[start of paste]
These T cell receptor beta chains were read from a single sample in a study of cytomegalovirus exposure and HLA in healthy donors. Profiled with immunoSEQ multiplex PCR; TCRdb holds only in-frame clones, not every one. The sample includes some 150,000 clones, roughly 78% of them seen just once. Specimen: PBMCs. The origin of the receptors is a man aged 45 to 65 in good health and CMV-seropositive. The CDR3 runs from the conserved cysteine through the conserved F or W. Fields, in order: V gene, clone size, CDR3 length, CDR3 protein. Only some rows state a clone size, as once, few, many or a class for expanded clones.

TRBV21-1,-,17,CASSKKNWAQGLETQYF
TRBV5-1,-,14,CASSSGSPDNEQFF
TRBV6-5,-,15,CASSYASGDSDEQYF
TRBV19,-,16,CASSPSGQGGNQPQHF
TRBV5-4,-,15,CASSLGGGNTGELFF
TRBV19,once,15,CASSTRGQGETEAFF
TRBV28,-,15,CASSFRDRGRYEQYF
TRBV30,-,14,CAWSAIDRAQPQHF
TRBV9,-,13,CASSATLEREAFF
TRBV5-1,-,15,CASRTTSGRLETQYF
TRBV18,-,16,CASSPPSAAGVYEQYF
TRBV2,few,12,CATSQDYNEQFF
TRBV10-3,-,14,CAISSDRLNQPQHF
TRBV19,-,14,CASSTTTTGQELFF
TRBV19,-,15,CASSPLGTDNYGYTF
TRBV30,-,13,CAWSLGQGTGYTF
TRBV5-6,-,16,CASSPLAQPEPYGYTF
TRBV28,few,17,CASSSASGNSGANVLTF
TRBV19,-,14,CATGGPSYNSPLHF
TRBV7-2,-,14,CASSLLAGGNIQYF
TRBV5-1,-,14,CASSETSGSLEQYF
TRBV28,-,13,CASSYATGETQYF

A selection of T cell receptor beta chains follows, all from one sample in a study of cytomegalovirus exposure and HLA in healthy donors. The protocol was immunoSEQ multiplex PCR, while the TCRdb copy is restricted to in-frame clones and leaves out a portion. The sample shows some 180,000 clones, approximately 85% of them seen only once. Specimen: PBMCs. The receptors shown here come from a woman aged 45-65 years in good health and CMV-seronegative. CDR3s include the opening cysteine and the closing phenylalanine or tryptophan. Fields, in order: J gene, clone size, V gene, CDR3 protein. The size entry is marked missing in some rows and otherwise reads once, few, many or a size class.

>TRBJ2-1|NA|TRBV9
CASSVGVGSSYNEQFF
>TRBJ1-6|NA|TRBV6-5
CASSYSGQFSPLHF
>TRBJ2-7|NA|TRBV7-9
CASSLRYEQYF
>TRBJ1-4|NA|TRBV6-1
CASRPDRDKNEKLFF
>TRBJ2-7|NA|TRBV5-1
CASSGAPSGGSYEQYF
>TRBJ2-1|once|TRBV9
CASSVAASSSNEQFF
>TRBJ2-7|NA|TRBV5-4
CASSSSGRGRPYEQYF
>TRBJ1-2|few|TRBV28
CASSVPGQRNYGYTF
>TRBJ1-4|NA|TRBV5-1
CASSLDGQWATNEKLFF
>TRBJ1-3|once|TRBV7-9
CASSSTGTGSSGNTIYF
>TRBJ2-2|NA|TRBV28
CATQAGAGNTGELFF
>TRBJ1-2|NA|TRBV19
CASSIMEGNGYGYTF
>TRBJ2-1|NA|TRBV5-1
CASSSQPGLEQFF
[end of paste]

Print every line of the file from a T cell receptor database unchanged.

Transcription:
These T cell receptor beta chains were read from a single sample in a study of cytomegalovirus exposure and HLA in healthy donors. Profiled with immunoSEQ multiplex PCR; TCRdb holds only in-frame clones, not every one. The sample includes some 150,000 clones, roughly 78% of them seen just once. Specimen: PBMCs. The origin of the receptors is a man aged 45 to 65 in good health and CMV-seropositive. The CDR3 runs from the conserved cysteine through the conserved F or W. Fields, in order: V gene, clone size, CDR3 length, CDR3 protein. Only some rows state a clone size, as once, few, many or a class for expanded clones.

TRBV21-1,-,17,CASSKKNWAQGLETQYF
TRBV5-1,-,14,CASSSGSPDNEQFF
TRBV6-5,-,15,CASSYASGDSDEQYF
TRBV19,-,16,CASSPSGQGGNQPQHF
TRBV5-4,-,15,CASSLGGGNTGELFF
TRBV19,once,15,CASSTRGQGETEAFF
TRBV28,-,15,CASSFRDRGRYEQYF
TRBV30,-,14,CAWSAIDRAQPQHF
TRBV9,-,13,CASSATLEREAFF
TRBV5-1,-,15,CASRTTSGRLETQYF
TRBV18,-,16,CASSPPSAAGVYEQYF
TRBV2,few,12,CATSQDYNEQFF
TRBV10-3,-,14,CAISSDRLNQPQHF
TRBV19,-,14,CASSTTTTGQELFF
TRBV19,-,15,CASSPLGTDNYGYTF
TRBV30,-,13,CAWSLGQGTGYTF
TRBV5-6,-,16,CASSPLAQPEPYGYTF
TRBV28,few,17,CASSSASGNSGANVLTF
TRBV19,-,14,CATGGPSYNSPLHF
TRBV7-2,-,14,CASSLLAGGNIQYF
TRBV5-1,-,14,CASSETSGSLEQYF
TRBV28,-,13,CASSYATGETQYF

A selection of T cell receptor beta chains follows, all from one sample in a study of cytomegalovirus exposure and HLA in healthy donors. The protocol was immunoSEQ multiplex PCR, while the TCRdb copy is restricted to in-frame clones and leaves out a portion. The sample shows some 180,000 clones, approximately 85% of them seen only once. Specimen: PBMCs. The receptors shown here come from a woman aged 45-65 years in good health and CMV-seronegative. CDR3s include the opening cysteine and the closing phenylalanine or tryptophan. Fields, in order: J gene, clone size, V gene, CDR3 protein. The size entry is marked missing in some rows and otherwise reads once, few, many or a size class.

>TRBJ2-1|NA|TRBV9
CASSVGVGSSYNEQFF
>TRBJ1-6|NA|TRBV6-5
CASSYSGQFSPLHF
>TRBJ2-7|NA|TRBV7-9
CASSLRYEQYF
>TRBJ1-4|NA|TRBV6-1
CASRPDRDKNEKLFF
>TRBJ2-7|NA|TRBV5-1
CASSGAPSGGSYEQYF
>TRBJ2-1|once|TRBV9
CASSVAASSSNEQFF
>TRBJ2-7|NA|TRBV5-4
CASSSSGRGRPYEQYF
>TRBJ1-2|few|TRBV28
CASSVPGQRNYGYTF
>TRBJ1-4|NA|TRBV5-1
CASSLDGQWATNEKLFF
>TRBJ1-3|once|TRBV7-9
CASSSTGTGSSGNTIYF
>TRBJ2-2|NA|TRBV28
CATQAGAGNTGELFF
>TRBJ1-2|NA|TRBV19
CASSIMEGNGYGYTF
>TRBJ2-1|NA|TRBV5-1
CASSSQPGLEQFF